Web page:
The slow loris’ huge eyes and soft fur make it incredibly cute and appealing to humans, but these features also cause people to think the slow loris makes a tempting pet. The exotic pet trade in slow lorises is now one of the biggest reasons behind their decline. The little primates are popular pets in Indonesia, and are frequently smuggled out to Japan, Saudi Arabia, Taiwan, Russia, and even as far as the US to be purchased by unwitting owners. Many of these “pet” slow lorises have their teeth clipped or pulled in order to neutralise their toxic bites, which risks infection and death for the animal. It is also difficult for the average person to replicate the loris’ complex diet, meaning that these “pet” lorises are often malnourished and/or obese. They are also very prone to stress and shock, as well as sensitive to light. And finally, as slow lorises do not breed well in captivity, almost all of the animals purchased as pets have been taken from the wild. As many as 95% of these hapless animals will die of infection or improper care.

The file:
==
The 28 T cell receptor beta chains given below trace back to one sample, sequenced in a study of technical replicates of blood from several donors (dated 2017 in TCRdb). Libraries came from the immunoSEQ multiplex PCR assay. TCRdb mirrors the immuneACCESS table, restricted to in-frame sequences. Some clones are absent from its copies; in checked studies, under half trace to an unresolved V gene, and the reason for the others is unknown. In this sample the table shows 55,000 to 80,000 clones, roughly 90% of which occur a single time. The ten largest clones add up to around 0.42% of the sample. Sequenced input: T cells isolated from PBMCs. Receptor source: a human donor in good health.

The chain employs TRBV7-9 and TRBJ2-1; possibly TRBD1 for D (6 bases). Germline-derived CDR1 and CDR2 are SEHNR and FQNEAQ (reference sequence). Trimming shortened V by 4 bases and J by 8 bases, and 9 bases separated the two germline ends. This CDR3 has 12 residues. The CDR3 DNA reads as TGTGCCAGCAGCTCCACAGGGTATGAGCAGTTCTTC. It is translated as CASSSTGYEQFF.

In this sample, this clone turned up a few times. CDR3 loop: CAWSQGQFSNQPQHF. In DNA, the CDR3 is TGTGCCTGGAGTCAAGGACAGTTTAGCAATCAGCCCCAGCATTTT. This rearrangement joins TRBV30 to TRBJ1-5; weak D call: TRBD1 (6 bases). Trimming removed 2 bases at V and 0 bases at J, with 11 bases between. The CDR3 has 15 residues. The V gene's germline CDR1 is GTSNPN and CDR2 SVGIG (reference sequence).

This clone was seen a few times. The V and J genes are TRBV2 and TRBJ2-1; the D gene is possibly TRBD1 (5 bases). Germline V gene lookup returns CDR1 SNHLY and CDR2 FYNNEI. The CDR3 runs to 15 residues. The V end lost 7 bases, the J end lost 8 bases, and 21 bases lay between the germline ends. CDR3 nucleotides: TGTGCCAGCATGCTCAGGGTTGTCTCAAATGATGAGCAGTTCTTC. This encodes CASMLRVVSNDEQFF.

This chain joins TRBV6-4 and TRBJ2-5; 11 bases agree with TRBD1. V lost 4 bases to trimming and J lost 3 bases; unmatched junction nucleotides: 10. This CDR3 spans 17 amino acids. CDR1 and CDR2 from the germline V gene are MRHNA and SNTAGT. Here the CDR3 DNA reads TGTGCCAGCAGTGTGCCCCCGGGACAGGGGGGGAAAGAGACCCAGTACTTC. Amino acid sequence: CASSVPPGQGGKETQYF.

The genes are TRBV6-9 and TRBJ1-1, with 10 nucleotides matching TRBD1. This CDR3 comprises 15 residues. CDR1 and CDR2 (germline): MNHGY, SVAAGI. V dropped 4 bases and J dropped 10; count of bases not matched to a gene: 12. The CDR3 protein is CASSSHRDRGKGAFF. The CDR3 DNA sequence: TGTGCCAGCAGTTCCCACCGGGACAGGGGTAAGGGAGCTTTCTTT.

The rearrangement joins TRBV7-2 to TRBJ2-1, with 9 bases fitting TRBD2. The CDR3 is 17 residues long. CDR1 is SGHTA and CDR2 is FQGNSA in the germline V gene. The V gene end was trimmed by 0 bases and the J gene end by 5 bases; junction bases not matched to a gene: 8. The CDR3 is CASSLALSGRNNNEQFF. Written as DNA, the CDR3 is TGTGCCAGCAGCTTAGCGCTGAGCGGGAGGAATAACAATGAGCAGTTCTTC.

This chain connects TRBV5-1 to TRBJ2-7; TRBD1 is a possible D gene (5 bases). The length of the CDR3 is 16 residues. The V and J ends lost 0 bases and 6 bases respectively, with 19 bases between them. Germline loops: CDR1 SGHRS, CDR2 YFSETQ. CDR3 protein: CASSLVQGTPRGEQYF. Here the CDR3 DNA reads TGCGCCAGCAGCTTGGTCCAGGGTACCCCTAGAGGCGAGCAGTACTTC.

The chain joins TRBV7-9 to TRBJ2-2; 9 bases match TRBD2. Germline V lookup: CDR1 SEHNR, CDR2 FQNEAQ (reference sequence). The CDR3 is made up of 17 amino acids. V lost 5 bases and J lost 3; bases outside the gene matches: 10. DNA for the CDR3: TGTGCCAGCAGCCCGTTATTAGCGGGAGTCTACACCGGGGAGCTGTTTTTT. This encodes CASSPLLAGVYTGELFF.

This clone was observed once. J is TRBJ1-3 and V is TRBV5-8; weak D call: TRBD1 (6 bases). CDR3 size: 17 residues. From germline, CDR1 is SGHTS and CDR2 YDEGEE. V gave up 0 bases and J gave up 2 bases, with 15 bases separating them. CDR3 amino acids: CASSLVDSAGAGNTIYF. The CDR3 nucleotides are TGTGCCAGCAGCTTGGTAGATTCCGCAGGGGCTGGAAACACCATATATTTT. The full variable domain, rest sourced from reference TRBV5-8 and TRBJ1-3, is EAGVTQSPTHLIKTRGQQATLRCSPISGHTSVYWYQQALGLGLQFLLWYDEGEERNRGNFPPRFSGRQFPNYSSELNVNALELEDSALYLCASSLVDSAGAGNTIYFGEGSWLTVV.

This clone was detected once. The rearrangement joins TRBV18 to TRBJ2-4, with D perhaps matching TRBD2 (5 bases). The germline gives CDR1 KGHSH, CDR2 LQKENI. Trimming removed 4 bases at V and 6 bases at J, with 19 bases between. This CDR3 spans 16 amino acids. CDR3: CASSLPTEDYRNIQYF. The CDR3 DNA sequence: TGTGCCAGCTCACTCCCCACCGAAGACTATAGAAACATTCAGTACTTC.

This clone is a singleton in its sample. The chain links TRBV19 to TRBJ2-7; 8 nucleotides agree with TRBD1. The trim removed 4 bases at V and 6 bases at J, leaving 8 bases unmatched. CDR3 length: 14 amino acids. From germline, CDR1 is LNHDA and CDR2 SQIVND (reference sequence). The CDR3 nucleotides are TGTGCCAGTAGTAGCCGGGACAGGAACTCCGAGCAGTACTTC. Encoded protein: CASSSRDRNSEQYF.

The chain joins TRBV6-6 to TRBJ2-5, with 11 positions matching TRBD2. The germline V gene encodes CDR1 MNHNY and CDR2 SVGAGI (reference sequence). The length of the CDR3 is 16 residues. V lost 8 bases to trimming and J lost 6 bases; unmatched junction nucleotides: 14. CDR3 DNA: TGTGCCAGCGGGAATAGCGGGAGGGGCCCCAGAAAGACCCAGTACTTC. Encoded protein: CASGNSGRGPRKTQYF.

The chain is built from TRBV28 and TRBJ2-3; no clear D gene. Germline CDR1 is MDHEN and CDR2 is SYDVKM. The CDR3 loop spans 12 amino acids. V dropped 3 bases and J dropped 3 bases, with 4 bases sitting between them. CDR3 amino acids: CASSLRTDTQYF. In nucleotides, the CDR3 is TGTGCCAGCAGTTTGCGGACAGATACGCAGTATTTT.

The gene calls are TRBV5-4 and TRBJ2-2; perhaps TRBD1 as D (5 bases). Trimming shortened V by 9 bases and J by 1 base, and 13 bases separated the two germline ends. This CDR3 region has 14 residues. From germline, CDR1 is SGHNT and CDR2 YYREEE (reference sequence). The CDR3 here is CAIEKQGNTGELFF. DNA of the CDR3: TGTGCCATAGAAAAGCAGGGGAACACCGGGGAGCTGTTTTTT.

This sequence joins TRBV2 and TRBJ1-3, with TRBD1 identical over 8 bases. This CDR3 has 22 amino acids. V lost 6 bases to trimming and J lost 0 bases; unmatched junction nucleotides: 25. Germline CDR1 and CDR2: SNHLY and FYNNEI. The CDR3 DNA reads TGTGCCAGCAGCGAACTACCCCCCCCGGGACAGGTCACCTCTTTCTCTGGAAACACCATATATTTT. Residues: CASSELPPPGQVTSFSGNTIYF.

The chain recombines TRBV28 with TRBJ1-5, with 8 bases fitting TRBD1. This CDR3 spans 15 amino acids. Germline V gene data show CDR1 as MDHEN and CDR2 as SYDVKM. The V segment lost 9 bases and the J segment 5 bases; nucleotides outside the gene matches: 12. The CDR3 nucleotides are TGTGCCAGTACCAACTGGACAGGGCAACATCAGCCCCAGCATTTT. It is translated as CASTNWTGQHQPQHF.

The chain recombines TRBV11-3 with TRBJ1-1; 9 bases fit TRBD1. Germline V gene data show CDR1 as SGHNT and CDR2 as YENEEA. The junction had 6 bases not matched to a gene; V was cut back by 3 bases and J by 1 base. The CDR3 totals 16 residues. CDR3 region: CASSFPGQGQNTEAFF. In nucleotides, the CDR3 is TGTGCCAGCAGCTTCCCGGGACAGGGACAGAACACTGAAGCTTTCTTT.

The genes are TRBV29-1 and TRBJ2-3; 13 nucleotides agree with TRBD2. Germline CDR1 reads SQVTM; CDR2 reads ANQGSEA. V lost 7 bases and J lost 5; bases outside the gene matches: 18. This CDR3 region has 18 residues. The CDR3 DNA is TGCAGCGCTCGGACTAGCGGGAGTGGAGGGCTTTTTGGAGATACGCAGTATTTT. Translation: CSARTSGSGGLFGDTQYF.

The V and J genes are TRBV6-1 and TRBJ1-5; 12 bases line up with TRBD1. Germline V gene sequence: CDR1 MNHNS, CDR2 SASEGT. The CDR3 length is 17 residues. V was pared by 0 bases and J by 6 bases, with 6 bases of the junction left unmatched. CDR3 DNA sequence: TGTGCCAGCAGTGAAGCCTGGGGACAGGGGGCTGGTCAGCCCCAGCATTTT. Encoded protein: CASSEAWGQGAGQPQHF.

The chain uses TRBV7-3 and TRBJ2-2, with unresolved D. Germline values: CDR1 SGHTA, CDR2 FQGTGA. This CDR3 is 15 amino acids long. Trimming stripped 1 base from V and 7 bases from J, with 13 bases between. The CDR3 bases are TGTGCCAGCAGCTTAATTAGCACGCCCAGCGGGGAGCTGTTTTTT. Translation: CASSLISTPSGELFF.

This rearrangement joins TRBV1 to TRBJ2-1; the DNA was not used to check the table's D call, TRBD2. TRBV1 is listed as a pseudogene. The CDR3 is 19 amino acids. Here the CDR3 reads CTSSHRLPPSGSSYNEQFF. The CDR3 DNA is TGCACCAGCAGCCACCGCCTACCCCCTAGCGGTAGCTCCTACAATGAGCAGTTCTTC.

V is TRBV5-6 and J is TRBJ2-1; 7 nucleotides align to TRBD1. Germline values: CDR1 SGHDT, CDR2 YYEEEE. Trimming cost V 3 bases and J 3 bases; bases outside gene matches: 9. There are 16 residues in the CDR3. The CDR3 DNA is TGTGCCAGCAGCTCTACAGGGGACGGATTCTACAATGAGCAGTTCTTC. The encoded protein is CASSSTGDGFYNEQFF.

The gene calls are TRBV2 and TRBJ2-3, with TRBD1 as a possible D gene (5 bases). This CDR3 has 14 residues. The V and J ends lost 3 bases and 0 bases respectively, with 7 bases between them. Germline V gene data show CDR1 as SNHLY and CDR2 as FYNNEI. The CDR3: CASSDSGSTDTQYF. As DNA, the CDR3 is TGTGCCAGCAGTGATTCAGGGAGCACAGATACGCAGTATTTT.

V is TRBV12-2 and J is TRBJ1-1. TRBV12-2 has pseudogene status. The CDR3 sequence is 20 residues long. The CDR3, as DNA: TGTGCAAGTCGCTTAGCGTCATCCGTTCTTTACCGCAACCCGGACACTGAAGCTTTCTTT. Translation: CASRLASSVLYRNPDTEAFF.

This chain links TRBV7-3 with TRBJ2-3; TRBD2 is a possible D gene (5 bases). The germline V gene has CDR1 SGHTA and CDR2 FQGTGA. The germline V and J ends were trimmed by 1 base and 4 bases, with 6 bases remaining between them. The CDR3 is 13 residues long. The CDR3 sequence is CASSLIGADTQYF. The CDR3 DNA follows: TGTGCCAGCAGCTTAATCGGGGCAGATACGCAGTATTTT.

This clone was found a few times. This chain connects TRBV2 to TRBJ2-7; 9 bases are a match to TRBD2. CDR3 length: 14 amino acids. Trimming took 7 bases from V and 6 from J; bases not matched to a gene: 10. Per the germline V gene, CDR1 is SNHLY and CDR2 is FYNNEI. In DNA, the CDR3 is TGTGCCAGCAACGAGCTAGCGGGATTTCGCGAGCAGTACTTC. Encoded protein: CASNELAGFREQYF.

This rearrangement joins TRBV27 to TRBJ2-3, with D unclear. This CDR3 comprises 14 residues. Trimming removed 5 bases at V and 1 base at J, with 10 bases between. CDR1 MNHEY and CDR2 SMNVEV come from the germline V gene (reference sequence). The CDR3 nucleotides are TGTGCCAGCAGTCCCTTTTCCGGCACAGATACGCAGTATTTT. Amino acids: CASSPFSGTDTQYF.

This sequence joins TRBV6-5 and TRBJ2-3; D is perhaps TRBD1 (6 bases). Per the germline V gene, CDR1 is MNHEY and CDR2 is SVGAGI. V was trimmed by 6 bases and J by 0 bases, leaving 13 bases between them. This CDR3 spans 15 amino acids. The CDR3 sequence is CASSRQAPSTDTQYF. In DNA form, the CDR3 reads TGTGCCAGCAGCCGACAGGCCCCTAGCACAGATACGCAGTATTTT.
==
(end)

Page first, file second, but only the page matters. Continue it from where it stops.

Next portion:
It should also be noticed that many “cute” behaviours displayed by “pet” slow lorises are actually misinterpretations by humans; the popular video of the slow loris raising its arms to be tickled, for example, most likely is actually a frightened loris displaying its venom glands as a form of defense, not a pet enjoying human attention.